After testing the principle function, the next step is to let a micro controller do the switching for you.
I once started off with a Picaxe 08M, which was more than enough for the control.
But later I wanted to add more functionality and started with the AVRs.
Now I'm working with an Attiny24, because it is small, fast and has a lot of other features that I wanted to have.
Step 8: The Functions
What functions did I want to have:
3. selection for time lapse interval
4. sensor for light (shutdown during night)
5. Indicator for function (LED)
7. Immediate release button.
8. Test for supply voltage and shutdown if too low.
The first two are mandatory, as the others are more or less optional.
For the first two we need only output pins. To limit the current and to protect the micro controller we use an 4.7k-Ohm resistor in line.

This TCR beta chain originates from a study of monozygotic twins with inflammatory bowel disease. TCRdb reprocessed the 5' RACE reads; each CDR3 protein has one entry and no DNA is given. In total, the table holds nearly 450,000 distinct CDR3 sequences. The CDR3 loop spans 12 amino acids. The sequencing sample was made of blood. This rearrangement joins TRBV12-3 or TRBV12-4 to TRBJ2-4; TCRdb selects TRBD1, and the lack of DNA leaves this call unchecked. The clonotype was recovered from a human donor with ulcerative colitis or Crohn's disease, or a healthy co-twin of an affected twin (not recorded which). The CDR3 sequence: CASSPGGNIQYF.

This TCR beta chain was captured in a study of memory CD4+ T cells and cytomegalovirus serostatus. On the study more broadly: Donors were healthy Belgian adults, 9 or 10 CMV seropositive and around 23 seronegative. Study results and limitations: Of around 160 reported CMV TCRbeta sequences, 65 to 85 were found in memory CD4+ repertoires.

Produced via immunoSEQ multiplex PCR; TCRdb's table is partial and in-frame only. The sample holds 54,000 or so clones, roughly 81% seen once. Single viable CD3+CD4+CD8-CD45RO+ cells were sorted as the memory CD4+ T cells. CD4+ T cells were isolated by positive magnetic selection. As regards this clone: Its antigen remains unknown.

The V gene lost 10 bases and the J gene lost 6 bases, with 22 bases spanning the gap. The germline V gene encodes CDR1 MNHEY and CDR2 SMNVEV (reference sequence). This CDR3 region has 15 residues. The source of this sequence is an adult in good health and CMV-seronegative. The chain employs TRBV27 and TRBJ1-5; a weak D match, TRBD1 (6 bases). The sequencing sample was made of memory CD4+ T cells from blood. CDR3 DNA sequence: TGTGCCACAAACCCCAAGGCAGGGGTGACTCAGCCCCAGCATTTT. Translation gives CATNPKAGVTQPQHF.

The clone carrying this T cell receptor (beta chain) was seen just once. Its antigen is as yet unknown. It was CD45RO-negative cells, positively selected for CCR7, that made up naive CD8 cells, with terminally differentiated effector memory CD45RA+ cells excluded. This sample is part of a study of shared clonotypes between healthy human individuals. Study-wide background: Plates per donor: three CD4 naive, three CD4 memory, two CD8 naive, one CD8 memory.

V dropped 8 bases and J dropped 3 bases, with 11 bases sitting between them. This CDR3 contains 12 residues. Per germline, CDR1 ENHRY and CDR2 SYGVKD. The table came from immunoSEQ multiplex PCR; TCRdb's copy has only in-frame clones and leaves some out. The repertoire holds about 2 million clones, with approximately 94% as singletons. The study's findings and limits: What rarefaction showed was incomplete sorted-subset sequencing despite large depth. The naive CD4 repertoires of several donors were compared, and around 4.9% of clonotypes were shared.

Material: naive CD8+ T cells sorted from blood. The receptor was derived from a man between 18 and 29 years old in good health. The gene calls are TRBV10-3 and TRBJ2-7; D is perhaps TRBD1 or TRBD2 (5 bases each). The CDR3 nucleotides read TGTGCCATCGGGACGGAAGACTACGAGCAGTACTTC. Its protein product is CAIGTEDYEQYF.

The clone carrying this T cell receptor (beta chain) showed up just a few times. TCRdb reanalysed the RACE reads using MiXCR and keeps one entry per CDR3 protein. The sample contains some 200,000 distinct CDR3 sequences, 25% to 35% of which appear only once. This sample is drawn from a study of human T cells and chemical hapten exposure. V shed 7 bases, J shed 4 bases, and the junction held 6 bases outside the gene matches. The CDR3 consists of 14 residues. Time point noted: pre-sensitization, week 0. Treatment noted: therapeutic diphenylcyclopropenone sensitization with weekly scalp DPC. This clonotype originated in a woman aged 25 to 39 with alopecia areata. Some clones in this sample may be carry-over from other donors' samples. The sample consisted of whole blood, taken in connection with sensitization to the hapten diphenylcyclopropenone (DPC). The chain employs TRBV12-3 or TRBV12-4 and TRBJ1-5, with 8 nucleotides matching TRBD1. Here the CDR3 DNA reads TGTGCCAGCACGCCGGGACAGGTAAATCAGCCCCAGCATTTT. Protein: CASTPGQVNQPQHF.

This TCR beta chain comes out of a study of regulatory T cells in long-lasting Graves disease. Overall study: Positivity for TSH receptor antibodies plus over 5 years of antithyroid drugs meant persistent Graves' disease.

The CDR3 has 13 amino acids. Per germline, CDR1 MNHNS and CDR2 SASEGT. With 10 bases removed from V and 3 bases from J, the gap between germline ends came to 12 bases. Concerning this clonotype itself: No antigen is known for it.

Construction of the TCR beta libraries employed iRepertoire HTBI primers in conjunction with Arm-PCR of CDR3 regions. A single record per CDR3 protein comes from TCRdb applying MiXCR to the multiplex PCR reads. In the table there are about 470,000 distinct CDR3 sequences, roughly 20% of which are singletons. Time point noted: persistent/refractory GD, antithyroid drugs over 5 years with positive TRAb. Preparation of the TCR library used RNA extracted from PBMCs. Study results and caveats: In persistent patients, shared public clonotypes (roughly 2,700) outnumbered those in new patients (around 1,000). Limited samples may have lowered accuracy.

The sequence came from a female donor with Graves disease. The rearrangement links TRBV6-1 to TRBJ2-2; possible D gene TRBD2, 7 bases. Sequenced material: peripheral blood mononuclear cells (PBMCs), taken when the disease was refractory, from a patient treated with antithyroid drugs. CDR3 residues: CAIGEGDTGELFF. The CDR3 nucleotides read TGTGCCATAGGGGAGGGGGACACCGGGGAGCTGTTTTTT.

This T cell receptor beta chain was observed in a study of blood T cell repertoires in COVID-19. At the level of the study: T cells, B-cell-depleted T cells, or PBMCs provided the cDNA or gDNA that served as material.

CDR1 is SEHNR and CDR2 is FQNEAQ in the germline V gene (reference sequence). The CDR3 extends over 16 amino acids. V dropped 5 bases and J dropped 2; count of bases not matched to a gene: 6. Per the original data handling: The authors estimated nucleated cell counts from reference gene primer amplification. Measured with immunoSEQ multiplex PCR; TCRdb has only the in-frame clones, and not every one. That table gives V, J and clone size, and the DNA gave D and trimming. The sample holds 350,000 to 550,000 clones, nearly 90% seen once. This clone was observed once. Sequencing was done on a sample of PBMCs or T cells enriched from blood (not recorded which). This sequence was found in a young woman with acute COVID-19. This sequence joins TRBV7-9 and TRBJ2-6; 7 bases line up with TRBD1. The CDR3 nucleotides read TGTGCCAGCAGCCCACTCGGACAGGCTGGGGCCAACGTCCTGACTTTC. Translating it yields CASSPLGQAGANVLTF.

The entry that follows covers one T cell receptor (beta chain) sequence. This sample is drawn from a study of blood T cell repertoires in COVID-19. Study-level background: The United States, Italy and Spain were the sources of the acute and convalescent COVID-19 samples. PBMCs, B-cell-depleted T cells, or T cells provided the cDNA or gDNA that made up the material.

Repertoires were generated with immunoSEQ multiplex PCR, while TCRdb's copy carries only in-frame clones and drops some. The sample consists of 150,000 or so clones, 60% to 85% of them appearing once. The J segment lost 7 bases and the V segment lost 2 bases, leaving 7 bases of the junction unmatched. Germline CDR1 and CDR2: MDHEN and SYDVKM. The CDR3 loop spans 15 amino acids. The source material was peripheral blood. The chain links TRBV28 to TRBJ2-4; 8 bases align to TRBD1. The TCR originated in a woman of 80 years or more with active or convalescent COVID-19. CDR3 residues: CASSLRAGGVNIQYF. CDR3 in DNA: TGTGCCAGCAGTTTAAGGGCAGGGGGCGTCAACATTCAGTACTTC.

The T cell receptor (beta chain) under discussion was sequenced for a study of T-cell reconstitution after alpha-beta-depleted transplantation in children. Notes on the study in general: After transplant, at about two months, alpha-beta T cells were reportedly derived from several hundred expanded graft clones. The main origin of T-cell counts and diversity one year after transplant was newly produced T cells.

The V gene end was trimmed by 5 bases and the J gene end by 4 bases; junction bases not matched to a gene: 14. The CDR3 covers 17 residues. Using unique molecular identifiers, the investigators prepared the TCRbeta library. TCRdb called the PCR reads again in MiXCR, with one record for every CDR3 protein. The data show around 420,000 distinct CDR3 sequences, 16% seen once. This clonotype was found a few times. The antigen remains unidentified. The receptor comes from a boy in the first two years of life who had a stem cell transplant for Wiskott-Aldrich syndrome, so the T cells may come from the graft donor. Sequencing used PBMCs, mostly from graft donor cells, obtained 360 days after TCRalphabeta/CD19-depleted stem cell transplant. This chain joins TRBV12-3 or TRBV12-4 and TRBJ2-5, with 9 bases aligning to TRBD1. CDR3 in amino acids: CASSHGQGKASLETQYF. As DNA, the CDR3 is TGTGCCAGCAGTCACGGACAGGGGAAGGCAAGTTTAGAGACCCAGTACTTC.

The third point might be solved a thousand ways. I chose a simple button that increases a time variable each time it is pressed.
For the fourth point I used a light dependent resistor. Its resistance varies by the amount of light that falls on it, which can be measured by the micro controller and so night could be detected.
The fifth point needs an digital output too, that's rather easy.
The reset-pin is fixed to one specific pin of the uC, so we just have to add a button there.
For the seventh point we exploit the external interrupt ability of the microcontoller. That means, if the button is pressed, any time no matter what the microcontroller just does, it interrupt the normal execution and goes straight to the interrupt routine, which tells him to take a picture. I call this the naked button. Just image you sitting somewhere and taking a time lapse and a naked is running by. So just press this button and wow, got it!
You'll thank me when it happens!!! ;-)
The eighth point also makes use of the ADC functionality of the uC.
3 digital outputs (On/Off, shutter, LED)
3 digital inputs (Reset, naked-button, interval)
2 ADC-inputs (LDR, supply)
That's quite a lot, but the AVR Attiny24 is sufficient for the job.